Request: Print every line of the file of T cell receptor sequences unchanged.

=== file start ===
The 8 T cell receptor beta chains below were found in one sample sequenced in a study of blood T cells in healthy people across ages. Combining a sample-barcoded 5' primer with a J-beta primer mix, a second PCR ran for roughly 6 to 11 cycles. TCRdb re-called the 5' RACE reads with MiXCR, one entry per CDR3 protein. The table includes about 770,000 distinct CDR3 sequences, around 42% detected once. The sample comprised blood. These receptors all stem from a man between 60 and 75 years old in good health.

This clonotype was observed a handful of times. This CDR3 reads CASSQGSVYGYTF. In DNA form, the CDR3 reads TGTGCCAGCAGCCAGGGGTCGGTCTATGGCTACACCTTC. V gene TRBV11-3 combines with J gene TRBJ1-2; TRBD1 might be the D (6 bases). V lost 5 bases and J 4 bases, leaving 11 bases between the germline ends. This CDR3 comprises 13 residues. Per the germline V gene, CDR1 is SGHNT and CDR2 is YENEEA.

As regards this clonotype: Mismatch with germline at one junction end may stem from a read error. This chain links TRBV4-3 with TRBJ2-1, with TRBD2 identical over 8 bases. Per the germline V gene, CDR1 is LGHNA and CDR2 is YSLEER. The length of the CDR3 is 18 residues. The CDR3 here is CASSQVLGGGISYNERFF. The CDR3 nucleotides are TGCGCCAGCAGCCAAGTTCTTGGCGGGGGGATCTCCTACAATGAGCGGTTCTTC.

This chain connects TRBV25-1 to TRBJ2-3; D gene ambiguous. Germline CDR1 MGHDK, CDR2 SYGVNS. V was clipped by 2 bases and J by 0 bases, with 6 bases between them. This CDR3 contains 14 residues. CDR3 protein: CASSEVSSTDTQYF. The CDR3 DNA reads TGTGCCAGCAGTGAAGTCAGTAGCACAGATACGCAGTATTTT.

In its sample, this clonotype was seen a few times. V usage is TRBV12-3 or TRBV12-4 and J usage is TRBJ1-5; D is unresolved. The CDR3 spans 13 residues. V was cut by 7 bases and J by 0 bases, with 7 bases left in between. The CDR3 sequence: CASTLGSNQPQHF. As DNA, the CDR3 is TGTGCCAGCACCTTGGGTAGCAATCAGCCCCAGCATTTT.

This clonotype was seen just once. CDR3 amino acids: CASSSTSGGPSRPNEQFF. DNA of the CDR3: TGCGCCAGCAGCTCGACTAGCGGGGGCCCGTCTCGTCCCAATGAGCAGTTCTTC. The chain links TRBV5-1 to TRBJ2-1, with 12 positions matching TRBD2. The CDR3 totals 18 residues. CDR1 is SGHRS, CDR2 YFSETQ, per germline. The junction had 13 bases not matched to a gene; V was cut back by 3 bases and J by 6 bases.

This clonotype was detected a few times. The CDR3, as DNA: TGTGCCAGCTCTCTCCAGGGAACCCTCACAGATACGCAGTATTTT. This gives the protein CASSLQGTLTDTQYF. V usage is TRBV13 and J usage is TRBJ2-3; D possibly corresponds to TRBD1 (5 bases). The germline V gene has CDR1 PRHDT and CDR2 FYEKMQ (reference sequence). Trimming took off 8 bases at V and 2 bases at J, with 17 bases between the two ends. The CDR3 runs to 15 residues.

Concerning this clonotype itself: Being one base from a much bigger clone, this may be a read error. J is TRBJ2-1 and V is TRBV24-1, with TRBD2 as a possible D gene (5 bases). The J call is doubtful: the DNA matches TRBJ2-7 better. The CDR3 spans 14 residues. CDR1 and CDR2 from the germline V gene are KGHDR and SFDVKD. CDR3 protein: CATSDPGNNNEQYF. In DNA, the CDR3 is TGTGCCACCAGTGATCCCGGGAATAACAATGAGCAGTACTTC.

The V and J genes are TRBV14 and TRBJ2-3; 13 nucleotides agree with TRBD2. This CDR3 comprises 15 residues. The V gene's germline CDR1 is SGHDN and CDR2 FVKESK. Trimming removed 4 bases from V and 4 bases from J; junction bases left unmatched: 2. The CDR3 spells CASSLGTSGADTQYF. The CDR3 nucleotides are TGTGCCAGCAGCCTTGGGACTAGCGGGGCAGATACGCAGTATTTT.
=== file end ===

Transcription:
The 8 T cell receptor beta chains below were found in one sample sequenced in a study of blood T cells in healthy people across ages. Combining a sample-barcoded 5' primer with a J-beta primer mix, a second PCR ran for roughly 6 to 11 cycles. TCRdb re-called the 5' RACE reads with MiXCR, one entry per CDR3 protein. The table includes about 770,000 distinct CDR3 sequences, around 42% detected once. The sample comprised blood. These receptors all stem from a man between 60 and 75 years old in good health.

This clonotype was observed a handful of times. This CDR3 reads CASSQGSVYGYTF. In DNA form, the CDR3 reads TGTGCCAGCAGCCAGGGGTCGGTCTATGGCTACACCTTC. V gene TRBV11-3 combines with J gene TRBJ1-2; TRBD1 might be the D (6 bases). V lost 5 bases and J 4 bases, leaving 11 bases between the germline ends. This CDR3 comprises 13 residues. Per the germline V gene, CDR1 is SGHNT and CDR2 is YENEEA.

As regards this clonotype: Mismatch with germline at one junction end may stem from a read error. This chain links TRBV4-3 with TRBJ2-1, with TRBD2 identical over 8 bases. Per the germline V gene, CDR1 is LGHNA and CDR2 is YSLEER. The length of the CDR3 is 18 residues. The CDR3 here is CASSQVLGGGISYNERFF. The CDR3 nucleotides are TGCGCCAGCAGCCAAGTTCTTGGCGGGGGGATCTCCTACAATGAGCGGTTCTTC.

This chain connects TRBV25-1 to TRBJ2-3; D gene ambiguous. Germline CDR1 MGHDK, CDR2 SYGVNS. V was clipped by 2 bases and J by 0 bases, with 6 bases between them. This CDR3 contains 14 residues. CDR3 protein: CASSEVSSTDTQYF. The CDR3 DNA reads TGTGCCAGCAGTGAAGTCAGTAGCACAGATACGCAGTATTTT.

In its sample, this clonotype was seen a few times. V usage is TRBV12-3 or TRBV12-4 and J usage is TRBJ1-5; D is unresolved. The CDR3 spans 13 residues. V was cut by 7 bases and J by 0 bases, with 7 bases left in between. The CDR3 sequence: CASTLGSNQPQHF. As DNA, the CDR3 is TGTGCCAGCACCTTGGGTAGCAATCAGCCCCAGCATTTT.

This clonotype was seen just once. CDR3 amino acids: CASSSTSGGPSRPNEQFF. DNA of the CDR3: TGCGCCAGCAGCTCGACTAGCGGGGGCCCGTCTCGTCCCAATGAGCAGTTCTTC. The chain links TRBV5-1 to TRBJ2-1, with 12 positions matching TRBD2. The CDR3 totals 18 residues. CDR1 is SGHRS, CDR2 YFSETQ, per germline. The junction had 13 bases not matched to a gene; V was cut back by 3 bases and J by 6 bases.

This clonotype was detected a few times. The CDR3, as DNA: TGTGCCAGCTCTCTCCAGGGAACCCTCACAGATACGCAGTATTTT. This gives the protein CASSLQGTLTDTQYF. V usage is TRBV13 and J usage is TRBJ2-3; D possibly corresponds to TRBD1 (5 bases). The germline V gene has CDR1 PRHDT and CDR2 FYEKMQ (reference sequence). Trimming took off 8 bases at V and 2 bases at J, with 17 bases between the two ends. The CDR3 runs to 15 residues.

Concerning this clonotype itself: Being one base from a much bigger clone, this may be a read error. J is TRBJ2-1 and V is TRBV24-1, with TRBD2 as a possible D gene (5 bases). The J call is doubtful: the DNA matches TRBJ2-7 better. The CDR3 spans 14 residues. CDR1 and CDR2 from the germline V gene are KGHDR and SFDVKD. CDR3 protein: CATSDPGNNNEQYF. In DNA, the CDR3 is TGTGCCACCAGTGATCCCGGGAATAACAATGAGCAGTACTTC.

The V and J genes are TRBV14 and TRBJ2-3; 13 nucleotides agree with TRBD2. This CDR3 comprises 15 residues. The V gene's germline CDR1 is SGHDN and CDR2 FVKESK. Trimming removed 4 bases from V and 4 bases from J; junction bases left unmatched: 2. The CDR3 spells CASSLGTSGADTQYF. The CDR3 nucleotides are TGTGCCAGCAGCCTTGGGACTAGCGGGGCAGATACGCAGTATTTT.